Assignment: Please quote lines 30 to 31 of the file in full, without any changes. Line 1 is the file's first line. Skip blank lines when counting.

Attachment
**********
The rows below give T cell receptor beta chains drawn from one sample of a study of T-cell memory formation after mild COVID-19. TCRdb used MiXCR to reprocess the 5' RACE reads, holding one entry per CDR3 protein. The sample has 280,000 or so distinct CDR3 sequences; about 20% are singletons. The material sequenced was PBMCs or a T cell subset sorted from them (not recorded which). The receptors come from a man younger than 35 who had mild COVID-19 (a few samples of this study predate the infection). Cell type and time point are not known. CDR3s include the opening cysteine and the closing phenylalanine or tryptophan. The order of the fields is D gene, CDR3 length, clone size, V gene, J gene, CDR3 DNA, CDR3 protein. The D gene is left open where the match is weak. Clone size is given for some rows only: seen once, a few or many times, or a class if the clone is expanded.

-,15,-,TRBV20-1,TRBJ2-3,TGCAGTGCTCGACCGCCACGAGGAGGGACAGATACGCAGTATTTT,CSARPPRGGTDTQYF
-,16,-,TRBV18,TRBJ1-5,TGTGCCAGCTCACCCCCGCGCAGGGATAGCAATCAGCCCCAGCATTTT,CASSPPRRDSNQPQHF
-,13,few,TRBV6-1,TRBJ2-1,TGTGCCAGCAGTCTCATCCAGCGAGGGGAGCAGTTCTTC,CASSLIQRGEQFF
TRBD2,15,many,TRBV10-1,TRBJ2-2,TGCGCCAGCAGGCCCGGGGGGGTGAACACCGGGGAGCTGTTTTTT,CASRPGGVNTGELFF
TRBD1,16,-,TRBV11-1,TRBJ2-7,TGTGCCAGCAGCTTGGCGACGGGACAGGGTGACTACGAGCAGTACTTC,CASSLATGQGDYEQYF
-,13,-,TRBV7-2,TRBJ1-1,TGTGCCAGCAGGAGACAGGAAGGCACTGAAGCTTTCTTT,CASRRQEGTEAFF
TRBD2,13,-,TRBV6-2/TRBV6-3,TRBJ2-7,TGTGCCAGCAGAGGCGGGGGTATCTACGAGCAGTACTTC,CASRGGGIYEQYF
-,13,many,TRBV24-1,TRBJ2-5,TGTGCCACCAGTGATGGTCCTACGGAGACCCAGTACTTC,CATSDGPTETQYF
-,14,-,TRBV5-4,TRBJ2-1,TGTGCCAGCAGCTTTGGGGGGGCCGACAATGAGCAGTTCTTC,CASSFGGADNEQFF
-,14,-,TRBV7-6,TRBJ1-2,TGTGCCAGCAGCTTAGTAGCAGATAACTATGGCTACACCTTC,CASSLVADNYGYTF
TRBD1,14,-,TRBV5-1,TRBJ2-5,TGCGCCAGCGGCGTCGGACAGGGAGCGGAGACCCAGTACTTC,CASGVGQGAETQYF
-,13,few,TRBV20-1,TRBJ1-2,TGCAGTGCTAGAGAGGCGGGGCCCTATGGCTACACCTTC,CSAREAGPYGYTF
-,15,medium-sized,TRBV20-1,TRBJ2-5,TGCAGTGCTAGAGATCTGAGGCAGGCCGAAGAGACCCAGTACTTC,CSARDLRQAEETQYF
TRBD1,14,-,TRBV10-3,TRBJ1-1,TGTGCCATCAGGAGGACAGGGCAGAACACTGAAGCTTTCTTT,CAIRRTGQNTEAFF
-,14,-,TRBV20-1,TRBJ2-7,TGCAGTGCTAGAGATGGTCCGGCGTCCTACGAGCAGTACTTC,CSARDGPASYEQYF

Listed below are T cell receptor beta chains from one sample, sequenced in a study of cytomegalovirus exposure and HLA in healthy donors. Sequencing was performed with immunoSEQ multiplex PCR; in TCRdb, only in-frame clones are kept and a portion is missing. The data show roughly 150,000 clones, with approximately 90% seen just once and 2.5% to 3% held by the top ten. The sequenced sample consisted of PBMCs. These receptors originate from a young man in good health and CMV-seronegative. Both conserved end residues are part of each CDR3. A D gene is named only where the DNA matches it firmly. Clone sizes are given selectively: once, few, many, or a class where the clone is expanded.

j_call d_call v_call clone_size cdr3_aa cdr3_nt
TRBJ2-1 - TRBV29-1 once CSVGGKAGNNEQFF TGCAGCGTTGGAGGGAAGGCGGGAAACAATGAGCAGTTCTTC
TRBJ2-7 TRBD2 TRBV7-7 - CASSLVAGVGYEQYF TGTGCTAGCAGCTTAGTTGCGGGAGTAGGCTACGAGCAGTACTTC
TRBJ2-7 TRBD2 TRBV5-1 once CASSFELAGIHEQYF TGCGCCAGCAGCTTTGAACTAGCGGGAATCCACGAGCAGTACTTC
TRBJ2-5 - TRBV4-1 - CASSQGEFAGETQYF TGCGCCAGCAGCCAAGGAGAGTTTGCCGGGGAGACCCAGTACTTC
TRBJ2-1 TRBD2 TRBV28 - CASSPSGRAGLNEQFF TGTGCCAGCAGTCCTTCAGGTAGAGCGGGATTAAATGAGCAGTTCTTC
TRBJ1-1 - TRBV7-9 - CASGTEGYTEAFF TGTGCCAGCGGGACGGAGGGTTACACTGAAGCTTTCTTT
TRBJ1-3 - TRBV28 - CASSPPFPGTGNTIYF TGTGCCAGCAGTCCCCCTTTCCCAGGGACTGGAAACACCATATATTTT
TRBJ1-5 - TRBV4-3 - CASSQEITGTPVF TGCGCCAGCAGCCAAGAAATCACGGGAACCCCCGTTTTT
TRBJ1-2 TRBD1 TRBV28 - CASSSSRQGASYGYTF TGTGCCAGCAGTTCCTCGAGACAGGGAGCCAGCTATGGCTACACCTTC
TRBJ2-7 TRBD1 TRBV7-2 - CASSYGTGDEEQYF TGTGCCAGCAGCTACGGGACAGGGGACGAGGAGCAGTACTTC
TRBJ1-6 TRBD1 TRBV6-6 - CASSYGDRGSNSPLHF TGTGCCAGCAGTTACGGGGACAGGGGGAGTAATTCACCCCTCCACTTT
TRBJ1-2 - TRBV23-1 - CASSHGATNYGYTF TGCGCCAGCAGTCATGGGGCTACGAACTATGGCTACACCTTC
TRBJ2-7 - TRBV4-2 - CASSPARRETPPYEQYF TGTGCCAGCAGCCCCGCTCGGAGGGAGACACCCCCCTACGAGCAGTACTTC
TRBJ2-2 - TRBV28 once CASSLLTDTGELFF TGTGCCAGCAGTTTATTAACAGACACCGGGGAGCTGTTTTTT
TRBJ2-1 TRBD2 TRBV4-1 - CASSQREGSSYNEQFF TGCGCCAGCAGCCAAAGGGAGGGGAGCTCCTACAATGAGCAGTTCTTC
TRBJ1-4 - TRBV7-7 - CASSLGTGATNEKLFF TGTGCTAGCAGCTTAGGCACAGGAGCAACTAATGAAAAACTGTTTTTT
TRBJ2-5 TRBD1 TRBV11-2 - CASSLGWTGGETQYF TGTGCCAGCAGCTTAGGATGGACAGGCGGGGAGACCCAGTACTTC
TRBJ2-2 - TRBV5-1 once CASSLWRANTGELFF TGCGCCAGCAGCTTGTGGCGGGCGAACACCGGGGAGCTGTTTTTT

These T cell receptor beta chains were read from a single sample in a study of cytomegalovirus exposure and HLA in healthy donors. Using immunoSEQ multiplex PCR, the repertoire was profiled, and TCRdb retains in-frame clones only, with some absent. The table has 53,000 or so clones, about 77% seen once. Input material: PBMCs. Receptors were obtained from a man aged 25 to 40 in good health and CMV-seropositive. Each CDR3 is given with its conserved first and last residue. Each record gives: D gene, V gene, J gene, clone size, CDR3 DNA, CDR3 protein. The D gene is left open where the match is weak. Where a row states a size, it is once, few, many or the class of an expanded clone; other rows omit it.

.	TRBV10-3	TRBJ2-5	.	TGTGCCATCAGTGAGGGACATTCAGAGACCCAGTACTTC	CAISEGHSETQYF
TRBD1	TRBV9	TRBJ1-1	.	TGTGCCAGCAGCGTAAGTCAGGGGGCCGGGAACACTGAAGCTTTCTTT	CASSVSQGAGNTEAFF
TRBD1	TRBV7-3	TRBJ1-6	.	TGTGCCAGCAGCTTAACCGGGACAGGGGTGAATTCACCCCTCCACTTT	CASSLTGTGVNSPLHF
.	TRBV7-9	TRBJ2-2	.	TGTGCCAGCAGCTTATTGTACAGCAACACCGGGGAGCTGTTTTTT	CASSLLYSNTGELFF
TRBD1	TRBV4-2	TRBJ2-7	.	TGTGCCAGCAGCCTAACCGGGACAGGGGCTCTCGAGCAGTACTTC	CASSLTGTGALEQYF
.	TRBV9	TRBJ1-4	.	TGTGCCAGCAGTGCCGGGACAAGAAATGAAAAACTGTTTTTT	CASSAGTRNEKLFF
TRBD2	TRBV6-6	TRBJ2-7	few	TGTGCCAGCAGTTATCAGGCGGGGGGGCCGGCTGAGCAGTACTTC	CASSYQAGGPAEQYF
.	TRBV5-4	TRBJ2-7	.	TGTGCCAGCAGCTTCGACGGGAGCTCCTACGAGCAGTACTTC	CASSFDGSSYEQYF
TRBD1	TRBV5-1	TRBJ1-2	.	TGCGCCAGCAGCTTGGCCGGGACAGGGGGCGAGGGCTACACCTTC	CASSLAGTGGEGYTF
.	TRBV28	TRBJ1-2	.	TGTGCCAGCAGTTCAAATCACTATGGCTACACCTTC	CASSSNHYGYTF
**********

TRBJ1-2 - TRBV23-1 - CASSHGATNYGYTF TGCGCCAGCAGTCATGGGGCTACGAACTATGGCTACACCTTC
TRBJ2-7 - TRBV4-2 - CASSPARRETPPYEQYF TGTGCCAGCAGCCCCGCTCGGAGGGAGACACCCCCCTACGAGCAGTACTTC